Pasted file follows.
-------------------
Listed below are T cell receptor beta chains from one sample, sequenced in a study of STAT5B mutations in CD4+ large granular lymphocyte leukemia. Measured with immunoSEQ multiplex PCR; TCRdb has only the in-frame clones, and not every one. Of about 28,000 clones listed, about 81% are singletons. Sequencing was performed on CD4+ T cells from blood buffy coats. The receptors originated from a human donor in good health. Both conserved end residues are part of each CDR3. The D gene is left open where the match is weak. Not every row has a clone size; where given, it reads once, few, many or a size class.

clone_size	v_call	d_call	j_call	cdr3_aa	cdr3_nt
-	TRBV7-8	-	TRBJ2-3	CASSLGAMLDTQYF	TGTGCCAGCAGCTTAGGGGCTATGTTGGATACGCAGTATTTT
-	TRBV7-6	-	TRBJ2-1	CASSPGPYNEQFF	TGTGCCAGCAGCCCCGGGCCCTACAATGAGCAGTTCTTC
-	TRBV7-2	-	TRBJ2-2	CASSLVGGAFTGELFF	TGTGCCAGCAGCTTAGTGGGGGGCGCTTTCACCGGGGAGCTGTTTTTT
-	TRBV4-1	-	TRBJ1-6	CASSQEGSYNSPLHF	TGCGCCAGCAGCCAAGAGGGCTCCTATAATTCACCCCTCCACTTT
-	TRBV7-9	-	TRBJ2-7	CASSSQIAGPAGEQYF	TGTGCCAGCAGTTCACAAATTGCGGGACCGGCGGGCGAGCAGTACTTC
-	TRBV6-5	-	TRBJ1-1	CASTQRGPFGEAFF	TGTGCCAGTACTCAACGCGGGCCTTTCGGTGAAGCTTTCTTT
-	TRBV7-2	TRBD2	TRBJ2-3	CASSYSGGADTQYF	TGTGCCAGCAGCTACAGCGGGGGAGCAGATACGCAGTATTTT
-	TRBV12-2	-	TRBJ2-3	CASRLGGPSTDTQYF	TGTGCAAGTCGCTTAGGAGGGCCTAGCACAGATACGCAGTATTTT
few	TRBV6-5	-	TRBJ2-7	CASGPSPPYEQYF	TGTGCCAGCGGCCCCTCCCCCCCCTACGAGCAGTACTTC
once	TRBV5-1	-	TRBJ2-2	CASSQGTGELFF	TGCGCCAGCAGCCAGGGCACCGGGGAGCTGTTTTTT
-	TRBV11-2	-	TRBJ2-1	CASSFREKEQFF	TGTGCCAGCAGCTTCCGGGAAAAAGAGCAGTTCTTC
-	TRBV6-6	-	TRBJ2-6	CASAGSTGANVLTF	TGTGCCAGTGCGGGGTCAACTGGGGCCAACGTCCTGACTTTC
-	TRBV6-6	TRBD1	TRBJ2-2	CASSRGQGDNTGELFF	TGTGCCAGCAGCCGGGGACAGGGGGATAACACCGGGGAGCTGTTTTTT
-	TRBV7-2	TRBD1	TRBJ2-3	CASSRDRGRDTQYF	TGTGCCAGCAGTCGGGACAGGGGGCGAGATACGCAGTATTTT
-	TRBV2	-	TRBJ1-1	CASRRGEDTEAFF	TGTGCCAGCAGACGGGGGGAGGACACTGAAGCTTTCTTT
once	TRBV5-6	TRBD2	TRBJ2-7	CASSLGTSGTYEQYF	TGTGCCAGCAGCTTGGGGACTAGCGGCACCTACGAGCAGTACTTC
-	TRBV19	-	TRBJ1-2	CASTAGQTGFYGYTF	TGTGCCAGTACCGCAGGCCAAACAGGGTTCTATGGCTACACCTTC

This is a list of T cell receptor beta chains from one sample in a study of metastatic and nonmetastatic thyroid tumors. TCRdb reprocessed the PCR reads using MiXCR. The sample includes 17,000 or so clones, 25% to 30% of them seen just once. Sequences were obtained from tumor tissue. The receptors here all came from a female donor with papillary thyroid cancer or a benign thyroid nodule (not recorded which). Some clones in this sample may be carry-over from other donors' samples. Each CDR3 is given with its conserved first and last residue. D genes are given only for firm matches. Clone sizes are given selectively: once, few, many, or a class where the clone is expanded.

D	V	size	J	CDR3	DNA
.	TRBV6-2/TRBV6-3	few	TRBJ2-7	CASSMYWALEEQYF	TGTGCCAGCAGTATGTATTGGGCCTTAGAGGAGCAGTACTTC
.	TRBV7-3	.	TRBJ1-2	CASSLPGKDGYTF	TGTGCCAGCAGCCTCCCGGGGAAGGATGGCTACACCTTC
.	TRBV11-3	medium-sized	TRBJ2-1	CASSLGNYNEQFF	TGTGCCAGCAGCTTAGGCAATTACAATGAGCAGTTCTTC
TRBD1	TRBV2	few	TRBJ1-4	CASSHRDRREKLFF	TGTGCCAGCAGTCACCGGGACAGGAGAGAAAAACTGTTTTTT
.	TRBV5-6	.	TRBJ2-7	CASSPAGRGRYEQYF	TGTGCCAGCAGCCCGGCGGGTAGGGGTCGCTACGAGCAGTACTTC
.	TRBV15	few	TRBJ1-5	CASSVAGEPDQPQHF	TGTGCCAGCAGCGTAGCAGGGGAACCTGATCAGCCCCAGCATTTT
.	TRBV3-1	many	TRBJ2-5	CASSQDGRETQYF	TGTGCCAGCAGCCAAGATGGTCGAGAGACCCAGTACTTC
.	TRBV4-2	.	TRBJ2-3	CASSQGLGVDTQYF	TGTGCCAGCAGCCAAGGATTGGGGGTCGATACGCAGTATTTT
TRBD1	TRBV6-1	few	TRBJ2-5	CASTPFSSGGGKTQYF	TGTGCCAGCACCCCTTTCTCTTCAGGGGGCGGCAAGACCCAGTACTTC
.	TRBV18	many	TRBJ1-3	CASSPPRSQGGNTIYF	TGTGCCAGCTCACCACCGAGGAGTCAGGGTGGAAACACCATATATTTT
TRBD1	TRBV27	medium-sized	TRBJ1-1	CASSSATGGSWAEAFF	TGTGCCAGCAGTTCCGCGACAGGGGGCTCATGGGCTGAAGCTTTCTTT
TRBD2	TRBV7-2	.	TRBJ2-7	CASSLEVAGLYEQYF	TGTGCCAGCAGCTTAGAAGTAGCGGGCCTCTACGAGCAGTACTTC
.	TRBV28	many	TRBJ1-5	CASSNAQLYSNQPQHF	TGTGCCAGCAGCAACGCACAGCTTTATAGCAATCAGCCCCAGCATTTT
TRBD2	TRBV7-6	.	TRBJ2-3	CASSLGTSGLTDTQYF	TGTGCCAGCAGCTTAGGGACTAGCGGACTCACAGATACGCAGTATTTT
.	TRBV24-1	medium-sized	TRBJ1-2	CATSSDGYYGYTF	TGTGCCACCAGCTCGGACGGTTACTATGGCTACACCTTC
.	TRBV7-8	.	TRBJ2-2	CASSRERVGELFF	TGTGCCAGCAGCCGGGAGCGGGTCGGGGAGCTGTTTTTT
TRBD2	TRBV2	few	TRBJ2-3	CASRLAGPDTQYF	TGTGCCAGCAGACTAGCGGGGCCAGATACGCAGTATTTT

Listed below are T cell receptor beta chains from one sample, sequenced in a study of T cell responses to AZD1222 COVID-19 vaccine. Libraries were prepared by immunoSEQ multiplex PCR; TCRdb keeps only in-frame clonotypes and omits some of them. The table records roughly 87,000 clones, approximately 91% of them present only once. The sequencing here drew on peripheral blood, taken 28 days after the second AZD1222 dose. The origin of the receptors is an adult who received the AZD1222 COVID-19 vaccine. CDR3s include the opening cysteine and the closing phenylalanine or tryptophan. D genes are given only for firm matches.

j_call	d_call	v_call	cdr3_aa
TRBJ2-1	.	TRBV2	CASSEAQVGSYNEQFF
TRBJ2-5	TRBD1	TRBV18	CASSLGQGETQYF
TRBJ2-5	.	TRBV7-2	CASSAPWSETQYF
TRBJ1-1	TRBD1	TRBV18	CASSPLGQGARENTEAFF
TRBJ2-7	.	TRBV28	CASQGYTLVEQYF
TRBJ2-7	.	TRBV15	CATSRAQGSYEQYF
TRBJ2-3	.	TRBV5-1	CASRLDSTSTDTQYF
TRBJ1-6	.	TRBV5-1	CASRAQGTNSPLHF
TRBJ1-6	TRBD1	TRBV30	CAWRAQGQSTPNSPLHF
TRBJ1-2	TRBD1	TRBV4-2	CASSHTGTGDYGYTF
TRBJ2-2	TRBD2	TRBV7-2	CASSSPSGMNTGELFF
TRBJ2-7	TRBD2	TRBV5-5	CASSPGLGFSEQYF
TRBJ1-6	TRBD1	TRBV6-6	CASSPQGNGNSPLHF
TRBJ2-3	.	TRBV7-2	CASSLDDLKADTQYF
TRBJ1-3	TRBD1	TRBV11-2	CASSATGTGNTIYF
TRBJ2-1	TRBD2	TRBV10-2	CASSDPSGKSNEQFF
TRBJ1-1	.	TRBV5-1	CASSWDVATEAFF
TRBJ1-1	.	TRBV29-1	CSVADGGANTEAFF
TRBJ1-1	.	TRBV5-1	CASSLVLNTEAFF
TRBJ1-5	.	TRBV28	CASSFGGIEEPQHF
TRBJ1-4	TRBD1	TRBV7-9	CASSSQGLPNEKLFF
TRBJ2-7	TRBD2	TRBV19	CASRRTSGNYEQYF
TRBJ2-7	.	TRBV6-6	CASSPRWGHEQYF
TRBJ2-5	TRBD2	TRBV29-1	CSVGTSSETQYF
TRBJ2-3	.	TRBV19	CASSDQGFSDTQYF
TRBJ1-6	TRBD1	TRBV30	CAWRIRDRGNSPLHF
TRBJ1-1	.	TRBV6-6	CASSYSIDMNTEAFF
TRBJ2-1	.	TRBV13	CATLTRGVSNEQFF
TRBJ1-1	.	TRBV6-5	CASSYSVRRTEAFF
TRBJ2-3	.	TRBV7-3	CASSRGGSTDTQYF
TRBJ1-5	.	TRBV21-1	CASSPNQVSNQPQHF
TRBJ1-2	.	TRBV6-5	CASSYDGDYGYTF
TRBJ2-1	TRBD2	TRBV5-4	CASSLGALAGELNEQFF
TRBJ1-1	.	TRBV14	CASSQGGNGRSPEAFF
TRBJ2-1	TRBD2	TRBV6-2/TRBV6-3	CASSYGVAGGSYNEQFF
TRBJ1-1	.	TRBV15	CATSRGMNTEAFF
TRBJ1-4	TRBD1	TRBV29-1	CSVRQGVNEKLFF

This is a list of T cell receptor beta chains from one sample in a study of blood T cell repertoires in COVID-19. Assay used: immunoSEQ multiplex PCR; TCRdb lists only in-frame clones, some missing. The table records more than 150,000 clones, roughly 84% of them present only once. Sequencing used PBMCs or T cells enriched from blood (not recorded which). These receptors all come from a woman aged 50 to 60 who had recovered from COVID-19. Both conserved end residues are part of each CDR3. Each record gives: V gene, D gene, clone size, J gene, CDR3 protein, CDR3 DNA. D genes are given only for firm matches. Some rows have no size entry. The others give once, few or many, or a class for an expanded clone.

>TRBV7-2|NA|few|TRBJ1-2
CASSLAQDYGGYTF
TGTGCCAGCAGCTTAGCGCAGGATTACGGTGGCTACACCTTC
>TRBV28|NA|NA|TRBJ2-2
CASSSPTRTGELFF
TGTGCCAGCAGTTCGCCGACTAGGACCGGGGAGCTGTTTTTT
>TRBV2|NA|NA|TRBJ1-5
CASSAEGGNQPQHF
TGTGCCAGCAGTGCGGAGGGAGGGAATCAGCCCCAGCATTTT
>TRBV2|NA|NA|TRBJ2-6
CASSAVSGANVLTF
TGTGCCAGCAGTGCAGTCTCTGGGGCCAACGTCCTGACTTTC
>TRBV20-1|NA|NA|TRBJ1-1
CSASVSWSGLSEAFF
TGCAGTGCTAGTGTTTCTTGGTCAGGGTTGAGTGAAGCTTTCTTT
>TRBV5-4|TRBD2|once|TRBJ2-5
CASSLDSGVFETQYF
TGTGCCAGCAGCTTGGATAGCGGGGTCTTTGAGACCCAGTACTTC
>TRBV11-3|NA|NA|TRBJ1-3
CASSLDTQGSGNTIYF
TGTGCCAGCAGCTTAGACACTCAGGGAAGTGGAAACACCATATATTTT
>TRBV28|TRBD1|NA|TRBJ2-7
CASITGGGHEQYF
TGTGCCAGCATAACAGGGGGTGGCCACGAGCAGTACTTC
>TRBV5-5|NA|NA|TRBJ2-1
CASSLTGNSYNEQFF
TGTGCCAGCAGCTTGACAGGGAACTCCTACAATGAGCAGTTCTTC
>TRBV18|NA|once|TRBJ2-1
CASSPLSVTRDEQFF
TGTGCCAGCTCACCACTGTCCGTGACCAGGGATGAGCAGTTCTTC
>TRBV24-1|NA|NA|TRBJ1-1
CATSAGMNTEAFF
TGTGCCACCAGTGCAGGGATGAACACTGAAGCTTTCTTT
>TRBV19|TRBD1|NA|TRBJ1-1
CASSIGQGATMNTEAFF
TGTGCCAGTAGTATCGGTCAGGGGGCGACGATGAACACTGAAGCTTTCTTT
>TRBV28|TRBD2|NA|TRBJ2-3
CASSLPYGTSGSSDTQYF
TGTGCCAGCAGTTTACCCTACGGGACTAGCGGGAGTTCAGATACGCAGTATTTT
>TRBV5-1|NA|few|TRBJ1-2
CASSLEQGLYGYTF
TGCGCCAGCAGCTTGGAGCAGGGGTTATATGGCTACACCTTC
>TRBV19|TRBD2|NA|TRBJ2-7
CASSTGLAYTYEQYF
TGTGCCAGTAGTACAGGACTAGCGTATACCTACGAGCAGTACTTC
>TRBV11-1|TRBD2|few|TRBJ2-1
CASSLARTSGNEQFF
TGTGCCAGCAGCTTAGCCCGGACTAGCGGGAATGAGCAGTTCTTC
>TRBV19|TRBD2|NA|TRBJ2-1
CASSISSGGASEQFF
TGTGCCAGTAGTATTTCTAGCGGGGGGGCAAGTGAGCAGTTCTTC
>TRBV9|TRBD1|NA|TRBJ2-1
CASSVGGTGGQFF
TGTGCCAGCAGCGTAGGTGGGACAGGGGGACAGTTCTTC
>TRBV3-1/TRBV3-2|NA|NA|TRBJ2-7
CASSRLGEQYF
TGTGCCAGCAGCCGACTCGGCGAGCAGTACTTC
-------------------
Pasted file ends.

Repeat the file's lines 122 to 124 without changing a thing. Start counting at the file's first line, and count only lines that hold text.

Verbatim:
CASSTGLAYTYEQYF
TGTGCCAGTAGTACAGGACTAGCGTATACCTACGAGCAGTACTTC
>TRBV11-1|TRBD2|few|TRBJ2-1